Ops Scripting w. Ruby: Frequency

Tracking Frequency in Ruby: Part I

Automation is big part of operations oriented roles, and ruby is a popular scripting language. Previously, I did a series on doing this in Python; now this is the ruby version on how to create a frequency hash to track the occurrence or duplicates.

In our series, we’ll use a supplied passwd file and count the shells, and show how to create the hash dynamically with a collection loop, and serially using collection loops and how to convert these to functional programming style with map() and select().

The Problem

The goal of this exercise is to get a frequency from a file, and we’ll save the results in a frequency hash. This may be academic, as Ruby has a built-in count method (which we’ll use for more advanced solutions). This exercise will illustrate how to use features within the ruby language, as well as have a common comparison point to other languages for this problem.

For this problem, we’ll print a summary with the shell and the number of users of that shell, using a local copy of the /etc/passwd. We’ll create a frequency hash in Ruby called counts to store our counts.

The Data

Here’s the local passwd file used for this exercise:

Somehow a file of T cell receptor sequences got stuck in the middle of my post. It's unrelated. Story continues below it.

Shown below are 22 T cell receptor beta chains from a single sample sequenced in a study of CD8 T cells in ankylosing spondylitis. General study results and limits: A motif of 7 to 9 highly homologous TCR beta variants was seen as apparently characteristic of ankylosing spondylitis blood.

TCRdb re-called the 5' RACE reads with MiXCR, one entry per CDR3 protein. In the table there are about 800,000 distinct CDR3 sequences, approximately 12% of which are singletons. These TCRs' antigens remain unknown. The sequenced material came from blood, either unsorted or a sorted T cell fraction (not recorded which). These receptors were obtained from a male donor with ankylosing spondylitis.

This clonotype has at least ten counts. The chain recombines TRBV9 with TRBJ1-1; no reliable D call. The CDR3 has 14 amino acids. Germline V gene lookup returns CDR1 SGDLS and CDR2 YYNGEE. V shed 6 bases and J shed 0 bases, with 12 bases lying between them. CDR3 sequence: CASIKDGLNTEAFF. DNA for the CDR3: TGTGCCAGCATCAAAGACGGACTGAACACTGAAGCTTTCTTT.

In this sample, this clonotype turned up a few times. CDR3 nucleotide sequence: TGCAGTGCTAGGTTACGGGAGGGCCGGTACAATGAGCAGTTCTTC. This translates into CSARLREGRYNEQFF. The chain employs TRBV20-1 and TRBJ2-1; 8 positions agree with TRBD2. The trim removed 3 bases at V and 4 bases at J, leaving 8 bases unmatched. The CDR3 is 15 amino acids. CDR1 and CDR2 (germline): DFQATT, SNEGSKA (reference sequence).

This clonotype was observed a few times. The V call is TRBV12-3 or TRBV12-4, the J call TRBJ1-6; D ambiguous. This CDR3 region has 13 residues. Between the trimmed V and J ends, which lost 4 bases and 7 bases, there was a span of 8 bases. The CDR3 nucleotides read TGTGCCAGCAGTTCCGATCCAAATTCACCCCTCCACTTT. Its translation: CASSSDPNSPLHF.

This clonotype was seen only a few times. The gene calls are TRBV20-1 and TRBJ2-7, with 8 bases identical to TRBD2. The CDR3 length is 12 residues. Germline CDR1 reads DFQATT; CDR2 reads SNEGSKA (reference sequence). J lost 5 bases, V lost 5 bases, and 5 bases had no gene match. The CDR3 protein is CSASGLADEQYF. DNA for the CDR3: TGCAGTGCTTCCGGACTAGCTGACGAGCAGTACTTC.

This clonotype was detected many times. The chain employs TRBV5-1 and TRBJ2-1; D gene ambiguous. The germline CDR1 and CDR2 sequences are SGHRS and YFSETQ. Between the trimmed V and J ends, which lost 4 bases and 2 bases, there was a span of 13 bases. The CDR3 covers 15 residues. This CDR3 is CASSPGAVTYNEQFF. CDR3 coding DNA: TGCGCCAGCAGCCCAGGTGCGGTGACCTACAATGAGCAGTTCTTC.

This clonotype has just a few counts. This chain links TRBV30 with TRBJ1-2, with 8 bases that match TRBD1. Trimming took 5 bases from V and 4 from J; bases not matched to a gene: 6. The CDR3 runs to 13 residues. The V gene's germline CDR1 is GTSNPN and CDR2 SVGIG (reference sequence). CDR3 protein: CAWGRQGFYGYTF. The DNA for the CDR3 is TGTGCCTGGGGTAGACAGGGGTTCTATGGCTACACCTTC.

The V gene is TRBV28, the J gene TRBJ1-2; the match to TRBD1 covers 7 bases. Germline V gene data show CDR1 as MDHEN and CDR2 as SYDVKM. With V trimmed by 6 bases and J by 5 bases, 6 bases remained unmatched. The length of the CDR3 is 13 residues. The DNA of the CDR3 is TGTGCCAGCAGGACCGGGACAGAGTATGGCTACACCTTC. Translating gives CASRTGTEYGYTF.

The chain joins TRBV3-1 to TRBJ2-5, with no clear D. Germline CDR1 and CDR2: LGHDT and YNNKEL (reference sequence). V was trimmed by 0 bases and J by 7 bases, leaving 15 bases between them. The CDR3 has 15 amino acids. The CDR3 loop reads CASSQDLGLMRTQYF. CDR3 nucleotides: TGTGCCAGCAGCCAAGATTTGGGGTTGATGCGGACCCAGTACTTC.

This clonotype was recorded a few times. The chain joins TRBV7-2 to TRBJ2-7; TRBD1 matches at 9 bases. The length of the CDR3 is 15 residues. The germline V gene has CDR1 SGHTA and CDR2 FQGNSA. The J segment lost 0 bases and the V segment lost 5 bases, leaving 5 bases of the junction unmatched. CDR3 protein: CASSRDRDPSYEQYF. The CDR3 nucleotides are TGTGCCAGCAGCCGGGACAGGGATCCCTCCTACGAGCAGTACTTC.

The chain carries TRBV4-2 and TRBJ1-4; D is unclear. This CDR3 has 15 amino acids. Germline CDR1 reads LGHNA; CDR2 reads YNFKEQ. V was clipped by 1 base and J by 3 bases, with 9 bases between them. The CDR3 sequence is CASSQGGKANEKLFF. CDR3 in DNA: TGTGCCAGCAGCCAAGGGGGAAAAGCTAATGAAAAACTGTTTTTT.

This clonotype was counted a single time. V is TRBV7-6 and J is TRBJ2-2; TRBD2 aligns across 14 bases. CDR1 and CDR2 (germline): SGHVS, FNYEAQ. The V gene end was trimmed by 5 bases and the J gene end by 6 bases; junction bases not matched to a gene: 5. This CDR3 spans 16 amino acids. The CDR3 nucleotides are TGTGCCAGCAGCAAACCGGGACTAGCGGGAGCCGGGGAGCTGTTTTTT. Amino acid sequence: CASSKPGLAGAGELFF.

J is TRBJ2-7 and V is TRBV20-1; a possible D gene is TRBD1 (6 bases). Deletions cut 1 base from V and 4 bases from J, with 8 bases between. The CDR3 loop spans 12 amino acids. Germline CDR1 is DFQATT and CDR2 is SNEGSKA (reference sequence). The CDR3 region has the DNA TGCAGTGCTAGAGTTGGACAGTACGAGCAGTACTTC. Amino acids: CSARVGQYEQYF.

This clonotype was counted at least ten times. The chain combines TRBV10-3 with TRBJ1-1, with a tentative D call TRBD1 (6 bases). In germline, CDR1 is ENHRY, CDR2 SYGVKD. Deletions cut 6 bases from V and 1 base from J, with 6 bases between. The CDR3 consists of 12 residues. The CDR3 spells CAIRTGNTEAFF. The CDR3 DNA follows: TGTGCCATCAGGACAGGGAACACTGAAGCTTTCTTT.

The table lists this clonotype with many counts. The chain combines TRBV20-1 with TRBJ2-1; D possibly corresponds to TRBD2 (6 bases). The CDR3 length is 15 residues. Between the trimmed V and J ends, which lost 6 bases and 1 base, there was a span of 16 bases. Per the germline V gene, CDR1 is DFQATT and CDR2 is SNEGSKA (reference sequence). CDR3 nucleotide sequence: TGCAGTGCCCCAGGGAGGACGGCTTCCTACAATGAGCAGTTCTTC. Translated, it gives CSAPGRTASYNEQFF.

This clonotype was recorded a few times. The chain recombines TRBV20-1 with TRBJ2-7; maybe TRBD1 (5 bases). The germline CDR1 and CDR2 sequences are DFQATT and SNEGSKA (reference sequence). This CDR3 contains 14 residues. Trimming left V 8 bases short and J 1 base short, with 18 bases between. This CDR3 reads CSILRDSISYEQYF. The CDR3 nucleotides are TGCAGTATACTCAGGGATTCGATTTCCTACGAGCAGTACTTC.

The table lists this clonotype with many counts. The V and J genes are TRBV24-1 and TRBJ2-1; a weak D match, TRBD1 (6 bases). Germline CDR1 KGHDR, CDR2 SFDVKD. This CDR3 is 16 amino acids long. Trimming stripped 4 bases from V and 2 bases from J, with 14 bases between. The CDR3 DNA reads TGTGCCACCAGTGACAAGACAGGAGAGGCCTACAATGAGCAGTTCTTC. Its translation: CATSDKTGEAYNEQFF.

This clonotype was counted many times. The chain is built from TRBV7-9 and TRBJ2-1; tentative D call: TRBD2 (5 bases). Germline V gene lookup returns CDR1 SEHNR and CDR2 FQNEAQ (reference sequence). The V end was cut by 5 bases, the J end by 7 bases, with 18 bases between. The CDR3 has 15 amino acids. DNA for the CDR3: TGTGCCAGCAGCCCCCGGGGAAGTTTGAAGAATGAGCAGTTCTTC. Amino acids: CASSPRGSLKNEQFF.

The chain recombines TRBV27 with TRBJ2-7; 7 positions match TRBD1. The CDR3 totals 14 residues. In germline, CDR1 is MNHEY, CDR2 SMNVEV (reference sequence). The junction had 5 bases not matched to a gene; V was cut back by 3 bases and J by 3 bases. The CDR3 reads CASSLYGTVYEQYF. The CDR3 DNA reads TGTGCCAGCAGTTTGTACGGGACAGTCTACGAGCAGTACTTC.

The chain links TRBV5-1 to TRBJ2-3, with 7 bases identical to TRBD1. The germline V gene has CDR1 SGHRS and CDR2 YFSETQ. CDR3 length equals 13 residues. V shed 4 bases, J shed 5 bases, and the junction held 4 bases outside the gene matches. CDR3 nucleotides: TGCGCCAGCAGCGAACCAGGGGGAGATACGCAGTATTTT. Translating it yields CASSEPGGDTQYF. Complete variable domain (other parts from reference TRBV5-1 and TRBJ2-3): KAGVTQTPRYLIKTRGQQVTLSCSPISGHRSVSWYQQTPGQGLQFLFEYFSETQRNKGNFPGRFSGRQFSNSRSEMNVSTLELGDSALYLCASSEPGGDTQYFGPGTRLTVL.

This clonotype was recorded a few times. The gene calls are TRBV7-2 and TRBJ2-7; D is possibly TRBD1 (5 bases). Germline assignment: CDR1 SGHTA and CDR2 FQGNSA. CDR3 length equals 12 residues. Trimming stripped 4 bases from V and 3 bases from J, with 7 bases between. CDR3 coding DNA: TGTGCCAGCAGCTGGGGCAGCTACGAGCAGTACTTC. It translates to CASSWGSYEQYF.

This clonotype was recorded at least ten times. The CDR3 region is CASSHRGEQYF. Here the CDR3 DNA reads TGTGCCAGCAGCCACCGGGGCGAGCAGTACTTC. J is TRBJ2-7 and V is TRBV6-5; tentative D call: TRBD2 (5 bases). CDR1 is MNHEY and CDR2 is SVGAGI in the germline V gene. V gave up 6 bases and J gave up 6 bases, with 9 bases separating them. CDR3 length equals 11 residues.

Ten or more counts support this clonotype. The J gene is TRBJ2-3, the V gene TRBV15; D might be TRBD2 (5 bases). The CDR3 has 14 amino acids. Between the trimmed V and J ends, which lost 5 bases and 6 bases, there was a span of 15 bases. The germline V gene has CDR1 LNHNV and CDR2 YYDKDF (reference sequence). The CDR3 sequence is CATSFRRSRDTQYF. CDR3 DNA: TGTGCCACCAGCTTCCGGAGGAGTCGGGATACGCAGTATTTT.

The Output

The output given the report given the data from above would have these counts:

Shell Summary Report:
==================================================
Shell               # of Users
-----------------   ------------
/bin/bash             3 users
/bin/false            7 users
/bin/sync             1 users
/usr/sbin/nologin    17 users

The Code

Below is sample code to help you get started, which displays sorted output in a formatted text table.

Code Sample with Report Output

Some interesting notes on Ruby, you can use the C-language printf function and string repetition operator with * for formatted output.

In Ruby, you can iterate through not only lists, but also hashes:

list.each { |item| puts item }
hash.each { |key,value| puts "#{key}:#{value}" }

You can also sort a hash by its keys with hash.sort().

Conclusion

This article merely presents the problem, and follow-up articles (two parts), I’ll show how to build the hash dynamically line-by-line using conditional loops and then demonstrate later a more functional style of programming with map() and select() methods.

Here are the takeaways thus far:

  • creating an empty hash, e.g. newhash = {}
  • formatted output with printf
  • repetition operator *
  • enumerating and sorting a hash